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Comment on Anthropologies #21: Annual Review of Anthropology, Climate Change, Anthropocene by Raymond Scupin http://savageminds.org/2015/08/31/anthropologies-21-annual-review-of-anthropology-climate-change-anthropocene/comment-page-1/#comment-838254 Tue, 01 Sep 2015 15:29:46 +0000 http://savageminds.org/?p=17680#comment-838254 This blog post should have mentioned the recent article “A Changing Climate for Anthropological and Archaeological Research? Improving the Climate-Change Models,” wherein Paul (Jim) Roscoe suggests that anthropologists can go beyond assisting local and national governments regarding climate change (2014). He indicates that archaeological and anthropological research can assist the modeling and predictions made by the Intergovernmental Panel on Climate Change (IPCC) in providing details on past and current sociocultural evolution and development. The IPCC produces the international reports on climate change. Normally, the IPCC relies on “explorative” scenarios that combine economic, statistical, and quantitative models along with qualitative narratives in order to forecast the future of greenhouse gas emissions (GGEs) and global temperatures. The archaeological and anthropological data has demonstrated that since the end of the Pleistocene about 10,000 years ago, thousands of small egalitarian foraging societies have since consolidated into about 200 politically centralized nations (Roscoe 2014). Although there have been collapses of agricultural civilizations in the past, overall sociocultural evolution has exhibited global technological, economic and political convergence with higher GGEs. In addition, cross-cultural research by anthropologists have demonstrated that patterns of status competition and the conspicuous consumption that has emerged in the highly industrialized and postindustrial societies are responsible for higher rates of GGEs. As Roscoe emphasizes absent a global catastrophe such as an asteroid strike, a thermonuclear war, or abrupt climatic change, these patterns of consumerism with higher rates of GGEs are likely to become widely influential throughout the world.

In order to reduce some of the uncertainties regarding climate change, Roscoe suggests that the integrative, cross- cultural, and transtemporal approaches of anthropological studies need to be incorporated into future IPCC reports. Anthropologists and archaeologists can specify long- term urbanization, population, technological, economic, and evolutionary trends that contribute to higher rates of GGEs. In addition, anthropologists may be able to mitigate some of these trends by promoting alternative models of global sustainability.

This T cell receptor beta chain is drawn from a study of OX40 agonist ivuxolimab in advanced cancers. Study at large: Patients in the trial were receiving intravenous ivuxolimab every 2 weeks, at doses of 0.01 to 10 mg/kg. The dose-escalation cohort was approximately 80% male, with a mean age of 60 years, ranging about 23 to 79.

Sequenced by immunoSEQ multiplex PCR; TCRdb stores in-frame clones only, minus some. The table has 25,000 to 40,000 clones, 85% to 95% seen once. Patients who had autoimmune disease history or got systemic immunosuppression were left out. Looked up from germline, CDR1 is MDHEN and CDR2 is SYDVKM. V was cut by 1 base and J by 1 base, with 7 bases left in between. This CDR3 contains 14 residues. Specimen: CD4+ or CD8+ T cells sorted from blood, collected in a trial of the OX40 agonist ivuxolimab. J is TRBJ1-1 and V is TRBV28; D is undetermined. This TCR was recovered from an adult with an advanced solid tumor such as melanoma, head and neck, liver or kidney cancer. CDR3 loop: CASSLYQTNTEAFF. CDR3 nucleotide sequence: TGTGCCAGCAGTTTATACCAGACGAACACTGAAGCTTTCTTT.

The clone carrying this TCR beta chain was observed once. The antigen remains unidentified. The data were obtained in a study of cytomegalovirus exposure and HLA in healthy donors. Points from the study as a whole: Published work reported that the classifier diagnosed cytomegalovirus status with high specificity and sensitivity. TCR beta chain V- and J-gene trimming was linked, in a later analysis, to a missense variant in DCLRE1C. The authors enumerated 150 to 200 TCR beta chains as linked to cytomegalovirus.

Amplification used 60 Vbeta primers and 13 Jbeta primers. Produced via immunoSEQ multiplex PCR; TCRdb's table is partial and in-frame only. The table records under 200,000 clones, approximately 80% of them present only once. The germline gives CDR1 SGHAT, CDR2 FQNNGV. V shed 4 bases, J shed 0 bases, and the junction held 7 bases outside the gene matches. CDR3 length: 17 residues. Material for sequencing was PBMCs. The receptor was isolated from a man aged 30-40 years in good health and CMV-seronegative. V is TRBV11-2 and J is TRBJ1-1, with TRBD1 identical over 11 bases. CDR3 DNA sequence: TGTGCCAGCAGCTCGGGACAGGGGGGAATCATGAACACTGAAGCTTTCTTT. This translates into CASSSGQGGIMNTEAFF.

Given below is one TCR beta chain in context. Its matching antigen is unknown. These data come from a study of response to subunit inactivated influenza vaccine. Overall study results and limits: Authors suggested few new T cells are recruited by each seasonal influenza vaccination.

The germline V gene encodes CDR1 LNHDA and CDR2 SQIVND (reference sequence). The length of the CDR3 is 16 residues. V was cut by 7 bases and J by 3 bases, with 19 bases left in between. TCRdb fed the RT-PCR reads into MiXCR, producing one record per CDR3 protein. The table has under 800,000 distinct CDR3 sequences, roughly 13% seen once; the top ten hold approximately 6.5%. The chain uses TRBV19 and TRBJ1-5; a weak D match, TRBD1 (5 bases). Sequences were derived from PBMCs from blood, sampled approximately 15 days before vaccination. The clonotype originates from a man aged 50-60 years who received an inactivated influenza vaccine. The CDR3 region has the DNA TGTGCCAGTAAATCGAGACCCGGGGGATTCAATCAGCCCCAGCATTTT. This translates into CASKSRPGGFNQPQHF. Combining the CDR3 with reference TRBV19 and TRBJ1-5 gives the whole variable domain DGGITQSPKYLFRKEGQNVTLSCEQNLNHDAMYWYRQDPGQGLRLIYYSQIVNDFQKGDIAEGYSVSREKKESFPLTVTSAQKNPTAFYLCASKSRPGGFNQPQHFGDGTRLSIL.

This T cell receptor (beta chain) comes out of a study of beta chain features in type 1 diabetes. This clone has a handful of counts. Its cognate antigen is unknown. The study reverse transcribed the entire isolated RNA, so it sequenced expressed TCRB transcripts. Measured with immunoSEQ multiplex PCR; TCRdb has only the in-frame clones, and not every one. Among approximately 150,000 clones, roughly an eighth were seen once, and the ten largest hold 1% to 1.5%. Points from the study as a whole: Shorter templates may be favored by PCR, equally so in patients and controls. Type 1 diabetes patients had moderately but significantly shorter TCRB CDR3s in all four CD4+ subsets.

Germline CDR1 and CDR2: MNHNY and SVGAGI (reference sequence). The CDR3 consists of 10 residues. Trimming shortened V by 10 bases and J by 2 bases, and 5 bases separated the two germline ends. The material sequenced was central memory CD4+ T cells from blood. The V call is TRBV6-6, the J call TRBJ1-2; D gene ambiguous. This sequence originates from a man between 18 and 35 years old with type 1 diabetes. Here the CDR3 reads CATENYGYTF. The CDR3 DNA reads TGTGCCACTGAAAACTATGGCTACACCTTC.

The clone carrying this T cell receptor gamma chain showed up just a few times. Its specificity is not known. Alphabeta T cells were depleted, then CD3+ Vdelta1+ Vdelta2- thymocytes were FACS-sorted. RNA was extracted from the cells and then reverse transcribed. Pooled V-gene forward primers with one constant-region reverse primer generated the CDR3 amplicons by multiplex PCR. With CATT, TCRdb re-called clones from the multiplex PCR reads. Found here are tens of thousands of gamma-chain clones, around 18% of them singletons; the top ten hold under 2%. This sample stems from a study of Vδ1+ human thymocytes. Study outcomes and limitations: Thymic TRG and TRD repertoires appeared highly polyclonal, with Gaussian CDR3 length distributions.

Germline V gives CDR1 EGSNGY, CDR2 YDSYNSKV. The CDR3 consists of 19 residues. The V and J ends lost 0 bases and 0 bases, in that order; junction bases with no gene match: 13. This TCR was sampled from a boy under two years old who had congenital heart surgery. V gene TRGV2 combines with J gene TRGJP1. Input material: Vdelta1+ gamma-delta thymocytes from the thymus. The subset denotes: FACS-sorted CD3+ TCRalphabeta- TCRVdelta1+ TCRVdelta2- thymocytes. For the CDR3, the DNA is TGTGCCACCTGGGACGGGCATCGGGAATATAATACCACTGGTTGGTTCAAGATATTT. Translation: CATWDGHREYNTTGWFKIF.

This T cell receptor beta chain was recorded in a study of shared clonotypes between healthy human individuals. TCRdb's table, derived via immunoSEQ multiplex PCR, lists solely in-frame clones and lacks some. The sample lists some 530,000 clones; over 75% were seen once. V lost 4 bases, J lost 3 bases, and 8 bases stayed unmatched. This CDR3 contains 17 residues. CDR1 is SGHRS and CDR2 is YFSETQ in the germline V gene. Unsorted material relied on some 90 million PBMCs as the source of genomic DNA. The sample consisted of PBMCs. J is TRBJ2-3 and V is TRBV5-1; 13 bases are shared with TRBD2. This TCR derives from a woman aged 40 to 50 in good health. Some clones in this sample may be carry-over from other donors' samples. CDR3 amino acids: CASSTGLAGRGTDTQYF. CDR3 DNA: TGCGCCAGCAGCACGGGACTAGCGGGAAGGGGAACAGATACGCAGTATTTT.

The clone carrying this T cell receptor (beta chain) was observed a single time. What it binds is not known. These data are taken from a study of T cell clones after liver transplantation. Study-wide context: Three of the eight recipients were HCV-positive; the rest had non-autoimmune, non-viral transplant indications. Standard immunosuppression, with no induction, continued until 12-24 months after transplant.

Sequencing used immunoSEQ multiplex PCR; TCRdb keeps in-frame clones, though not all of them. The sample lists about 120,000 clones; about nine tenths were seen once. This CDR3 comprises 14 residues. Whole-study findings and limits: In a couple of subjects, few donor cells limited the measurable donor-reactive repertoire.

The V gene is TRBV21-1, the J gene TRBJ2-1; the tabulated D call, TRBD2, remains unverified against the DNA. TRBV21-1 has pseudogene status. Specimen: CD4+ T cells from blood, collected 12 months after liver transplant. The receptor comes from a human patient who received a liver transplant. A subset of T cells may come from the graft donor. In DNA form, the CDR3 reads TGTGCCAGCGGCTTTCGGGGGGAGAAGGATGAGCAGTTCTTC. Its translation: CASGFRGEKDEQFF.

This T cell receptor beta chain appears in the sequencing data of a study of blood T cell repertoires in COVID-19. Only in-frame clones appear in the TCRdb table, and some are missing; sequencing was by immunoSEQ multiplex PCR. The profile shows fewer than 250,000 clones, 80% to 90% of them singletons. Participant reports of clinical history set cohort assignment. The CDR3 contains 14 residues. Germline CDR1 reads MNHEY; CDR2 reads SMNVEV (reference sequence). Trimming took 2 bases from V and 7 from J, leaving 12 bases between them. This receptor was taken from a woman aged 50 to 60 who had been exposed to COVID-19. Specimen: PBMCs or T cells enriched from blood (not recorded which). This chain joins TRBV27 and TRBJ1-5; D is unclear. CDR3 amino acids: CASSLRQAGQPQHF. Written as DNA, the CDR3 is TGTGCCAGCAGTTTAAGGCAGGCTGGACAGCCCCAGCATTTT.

References:
Roscoe, Paul. 2014. “A Changing Climate for Anthropological and Archaeological Research? Improving the Climate Change Models.” American Anthropologist 116 (3): 535–548.

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Comment on Anthropologies #21: Annual Review of Anthropology, Climate Change, Anthropocene by Helga Vierich http://savageminds.org/2015/08/31/anthropologies-21-annual-review-of-anthropology-climate-change-anthropocene/comment-page-1/#comment-838253 Tue, 01 Sep 2015 13:58:46 +0000 http://savageminds.org/?p=17680#comment-838253 Besides climate change, we also need to focus on the relentless and accelerating exploitation of natural resources, both hypothetically renewable (like forests and fish) and nonrenewable (like coal and oil). It certainly seems that the pace of climate change will necessitate changes in energy policy, and specifically with an end of our economic involvement with fossil fuels ASAP. This involves anthropologists rather immediately, since many indigenous people’s biggest political fights for survival right now are brought on by conflicts over access to their remaining land base: they are often strong-armed by state military and police forces so that corporations can move in to frack for oil, mine various minerals or coal, or log the forests and turn the land over to commercial plantations. This is happening all over the world.

In other words, an anthropology of global industrialism is needed, to take on the process. I think anthropology (and not just us) got sidetracked by thinking that there was actually a difference between “capitalist” and “communist” systems.. but these are, today, just extremes of a range of ways to politically organize an industrial system. Industrial systems are what we need to be studying and how they relate to the biosphere, how they create these ridiculous political oppositions between “right” and “left”.. and how this actually diverts the attention of many people (including politicians) form the real problems of tackling adaptation to climate change. It may very well turn out that the sustainable solutions to human economic actives on this planet are not compatible with an industrial economic model, with its implicate growth dependent financial structure.